Sunlight is diminished by threatening clouds infiltrating the once azure blue sky, clouds that are framed in blackness indicating dangerous times ahead. Nature’s creatures are seeking refuge for they are wise to see the signs of impending danger. If only man was wise enough to take cover.
It was heralded as the dawning of a new age in health care for all: the electronic health record or EHR. My interpretation and summary after having read the following investigative article: “Death by 1000 Clicks: Where Electronic Health Records Went Wrong.” This topic has been largely left untouched by the press and, therefore, the general public is mostly unaware of its serious implications.
Doctors are attempting to make sense of a software program which is nonsensical in nature. Did anyone ever think to involve these same individuals that were to use the EHR software be involved in its initial development? Frustration is on the faces of our doctors. This is not what they signed up for. The goal was to diagnose and heal the sick, not spend hours doing data entry in a system which is not user-friendly.
Meanwhile, the once close-knit doctor-patient interaction is often reduced to a patient seeing only the side of a physician’s head as he enters information into “the long and winding road” called the EHR. It’s like there is a third party in the exam room that is stealing the attention that should be directed toward the patient. A patient leaves feeling “underwhelmed” by the lack of full attention given to his health complaint, and the physician is left to perform a juggling act, attending to his patient’s needs and inputting codes into the computer for documentation and compensation. It’s a circus act— juggling three balls in the air while simultaneously reciting the Hippocratic Oath! Wonder why our doctors are experiencing burnout?
Meditation sessions for doctors aren’t going to solve the problem! It’s not the quality of patient care that is important, but the volume of patients seen daily. Patients are riding on a “conveyor belt” cycling through for their precious 15 minutes with their doctor. This is an affront to the skill level and training of our physicians.
Compounding the problem is the diminishing supply of family practice physicians. Our most talented are now selecting alternate career paths outside the field of medicine. Additionally, the physician has lost the ability to direct patient care. This has been transferred into the hands of health insurance corporations.
Our primary care offices are being replaced with urgent care centers or “minute clinics” in pharmacy chains. Our doctors of medicine are being replaced with physician assistants or nurse practitioners to cut costs and to maintain the volume of patients being seen. Both professions are needed sectors of health care, but they should not be at the expense of our primary care physicians, their training, and extended base of knowledge.
Doctors: Remain ever vigilant. Let your voices speak loudly to leaders of your professional associations that what has happened over the past several years will not be allowed to continue. Work as a cohesive unit rather than being fractionalized.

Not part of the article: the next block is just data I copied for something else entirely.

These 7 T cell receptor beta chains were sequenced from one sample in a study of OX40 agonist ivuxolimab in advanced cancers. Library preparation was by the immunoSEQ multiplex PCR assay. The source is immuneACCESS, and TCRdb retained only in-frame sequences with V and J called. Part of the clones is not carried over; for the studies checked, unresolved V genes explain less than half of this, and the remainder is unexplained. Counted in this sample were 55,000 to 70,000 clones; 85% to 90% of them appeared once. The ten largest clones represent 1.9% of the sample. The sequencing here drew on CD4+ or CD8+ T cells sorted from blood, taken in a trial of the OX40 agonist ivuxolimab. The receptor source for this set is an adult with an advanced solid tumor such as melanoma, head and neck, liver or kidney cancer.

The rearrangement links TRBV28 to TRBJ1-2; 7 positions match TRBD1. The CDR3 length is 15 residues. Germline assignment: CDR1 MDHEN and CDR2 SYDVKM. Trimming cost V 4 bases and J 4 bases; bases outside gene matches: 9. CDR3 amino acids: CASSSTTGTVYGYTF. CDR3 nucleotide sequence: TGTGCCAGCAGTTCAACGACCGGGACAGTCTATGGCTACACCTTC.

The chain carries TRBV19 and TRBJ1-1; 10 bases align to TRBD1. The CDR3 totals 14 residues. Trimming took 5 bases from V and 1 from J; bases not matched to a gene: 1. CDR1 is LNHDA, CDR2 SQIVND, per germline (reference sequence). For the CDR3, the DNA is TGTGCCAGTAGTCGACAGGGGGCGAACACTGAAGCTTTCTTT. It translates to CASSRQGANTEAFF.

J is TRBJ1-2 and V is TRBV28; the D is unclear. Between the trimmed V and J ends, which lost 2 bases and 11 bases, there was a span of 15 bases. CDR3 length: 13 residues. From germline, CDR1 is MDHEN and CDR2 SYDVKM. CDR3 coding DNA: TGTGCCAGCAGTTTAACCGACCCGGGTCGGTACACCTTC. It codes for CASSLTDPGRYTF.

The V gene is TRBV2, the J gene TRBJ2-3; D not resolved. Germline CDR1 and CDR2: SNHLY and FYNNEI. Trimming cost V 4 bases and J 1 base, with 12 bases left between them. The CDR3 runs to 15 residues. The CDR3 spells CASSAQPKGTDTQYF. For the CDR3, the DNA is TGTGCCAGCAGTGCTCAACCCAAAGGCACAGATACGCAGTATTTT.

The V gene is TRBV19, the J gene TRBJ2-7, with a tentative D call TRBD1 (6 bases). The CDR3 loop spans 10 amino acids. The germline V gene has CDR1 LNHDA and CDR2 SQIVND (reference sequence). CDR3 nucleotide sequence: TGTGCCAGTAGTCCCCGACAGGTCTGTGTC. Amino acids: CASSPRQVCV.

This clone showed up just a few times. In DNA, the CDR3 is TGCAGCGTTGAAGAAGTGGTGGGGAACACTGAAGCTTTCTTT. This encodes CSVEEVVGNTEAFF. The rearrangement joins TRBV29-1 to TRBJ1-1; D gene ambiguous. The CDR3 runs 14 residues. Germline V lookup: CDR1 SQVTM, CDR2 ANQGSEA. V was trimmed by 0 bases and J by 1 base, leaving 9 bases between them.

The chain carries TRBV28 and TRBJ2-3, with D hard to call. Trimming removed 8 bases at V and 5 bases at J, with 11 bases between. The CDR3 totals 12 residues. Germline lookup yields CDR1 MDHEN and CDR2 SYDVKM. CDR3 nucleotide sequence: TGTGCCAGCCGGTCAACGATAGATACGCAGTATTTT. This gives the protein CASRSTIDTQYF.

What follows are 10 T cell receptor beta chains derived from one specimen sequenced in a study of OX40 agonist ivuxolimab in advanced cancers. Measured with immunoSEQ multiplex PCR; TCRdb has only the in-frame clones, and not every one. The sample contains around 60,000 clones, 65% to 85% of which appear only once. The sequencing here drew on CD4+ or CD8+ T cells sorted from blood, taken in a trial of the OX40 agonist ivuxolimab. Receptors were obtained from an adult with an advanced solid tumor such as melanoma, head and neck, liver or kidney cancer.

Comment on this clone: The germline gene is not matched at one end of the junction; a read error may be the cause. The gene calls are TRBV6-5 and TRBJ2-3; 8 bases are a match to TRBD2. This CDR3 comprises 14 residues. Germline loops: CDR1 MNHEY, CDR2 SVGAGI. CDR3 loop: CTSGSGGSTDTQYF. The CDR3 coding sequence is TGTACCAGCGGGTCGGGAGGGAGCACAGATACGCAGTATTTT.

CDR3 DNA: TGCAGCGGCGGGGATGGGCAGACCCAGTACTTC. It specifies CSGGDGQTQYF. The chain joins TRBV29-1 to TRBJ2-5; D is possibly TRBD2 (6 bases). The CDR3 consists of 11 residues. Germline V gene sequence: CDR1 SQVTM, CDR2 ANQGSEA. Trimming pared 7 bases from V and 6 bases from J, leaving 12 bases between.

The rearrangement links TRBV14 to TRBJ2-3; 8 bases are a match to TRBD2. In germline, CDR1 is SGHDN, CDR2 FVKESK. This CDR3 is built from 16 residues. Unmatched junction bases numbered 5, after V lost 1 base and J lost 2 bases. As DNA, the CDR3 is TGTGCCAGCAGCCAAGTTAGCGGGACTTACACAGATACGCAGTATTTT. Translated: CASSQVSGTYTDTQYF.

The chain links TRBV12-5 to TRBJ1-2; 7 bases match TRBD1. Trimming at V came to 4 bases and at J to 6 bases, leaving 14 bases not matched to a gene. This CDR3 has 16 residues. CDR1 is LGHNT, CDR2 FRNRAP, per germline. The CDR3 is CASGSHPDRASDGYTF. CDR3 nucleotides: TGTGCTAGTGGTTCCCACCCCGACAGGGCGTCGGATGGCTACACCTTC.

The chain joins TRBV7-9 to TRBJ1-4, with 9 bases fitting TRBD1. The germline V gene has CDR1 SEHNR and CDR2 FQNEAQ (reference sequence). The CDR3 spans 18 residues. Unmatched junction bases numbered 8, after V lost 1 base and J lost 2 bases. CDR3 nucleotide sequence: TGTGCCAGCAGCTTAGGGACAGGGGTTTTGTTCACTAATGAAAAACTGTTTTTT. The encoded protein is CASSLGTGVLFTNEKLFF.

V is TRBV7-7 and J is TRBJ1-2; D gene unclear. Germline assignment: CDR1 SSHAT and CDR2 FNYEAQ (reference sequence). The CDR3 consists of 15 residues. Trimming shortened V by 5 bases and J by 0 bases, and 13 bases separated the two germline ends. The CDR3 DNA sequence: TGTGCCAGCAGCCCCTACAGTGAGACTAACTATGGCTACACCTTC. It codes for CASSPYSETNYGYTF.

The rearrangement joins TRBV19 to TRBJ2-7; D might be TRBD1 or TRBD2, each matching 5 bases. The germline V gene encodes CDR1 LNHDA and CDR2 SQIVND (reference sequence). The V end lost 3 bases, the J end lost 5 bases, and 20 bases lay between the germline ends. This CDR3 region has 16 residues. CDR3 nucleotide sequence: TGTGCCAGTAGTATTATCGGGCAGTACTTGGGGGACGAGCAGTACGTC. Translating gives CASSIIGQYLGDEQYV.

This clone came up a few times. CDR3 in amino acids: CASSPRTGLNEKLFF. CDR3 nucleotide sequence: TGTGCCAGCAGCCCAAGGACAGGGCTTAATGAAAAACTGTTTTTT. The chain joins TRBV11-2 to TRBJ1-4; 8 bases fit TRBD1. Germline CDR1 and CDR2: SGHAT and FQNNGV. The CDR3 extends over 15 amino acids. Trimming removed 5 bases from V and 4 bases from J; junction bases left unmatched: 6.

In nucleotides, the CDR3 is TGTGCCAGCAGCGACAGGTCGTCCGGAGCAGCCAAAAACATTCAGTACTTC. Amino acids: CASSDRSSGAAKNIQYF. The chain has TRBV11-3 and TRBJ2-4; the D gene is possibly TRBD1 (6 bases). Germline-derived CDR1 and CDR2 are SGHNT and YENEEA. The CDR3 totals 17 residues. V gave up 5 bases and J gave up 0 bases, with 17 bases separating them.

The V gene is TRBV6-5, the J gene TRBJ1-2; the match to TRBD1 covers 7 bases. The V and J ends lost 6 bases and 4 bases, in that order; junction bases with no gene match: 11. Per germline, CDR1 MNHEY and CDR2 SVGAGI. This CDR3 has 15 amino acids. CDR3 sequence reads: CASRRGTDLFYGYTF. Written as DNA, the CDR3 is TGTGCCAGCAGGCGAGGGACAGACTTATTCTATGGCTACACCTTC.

Health care corporations: Acknowledge the stress and discontent your staff is experiencing and do something about it. Make positive changes to the system. Allow physicians who serve at administrative levels to voice their opinions on needed change without fear of retribution. Realize that members of your staff are not merely income-generating parts of the corporate machine. Allow them to do their jobs efficiently and humanely.
Legislators: Enact only governmental mandates which are truly needed. Fight for the common good, not just for the wealthy few.
Health insurance corporate executives: Realize that unless you have an MD after your name rather than an MBA, our physicians of medicine are the true experts to make the decisions as to what is necessary and needed treatment for a given patient.
Fellow patients: Have you noticed the time necessary to secure an appointment with your primary care doctor or a specialist? It’s due to the shrinking number of primary care physicians and to physicians retiring early due to “burnout.” Wake up America before it becomes too late.
Elect individuals to office who will truly represent the best interests of their constituents. If they fall short, make sure that they are not re-elected. The influence of lobbyists should be monitored. Voice your opinions to your legislators. Write editorials to your local newspapers.
Expect as a patient that you have adequate time to spend with your physician at an appointment. If your current site of medical care won’t listen to your concerns, then find one which will. Nothing speaks louder to corporate leaders of health care than the loss of revenue. Doctors want the opportunity to spend more quality time with their patients during office visits, but the structure of corporate medicine today doesn’t encourage nor allow for that to happen.
We have been too complacent for far too long. The time is now to open our eyes to the reality we live in and to begin to be part of the solution, rather than being part of the problem by our lack of concern.
Michele Luckenbaugh is a patient.
Image credit: Shutterstock.com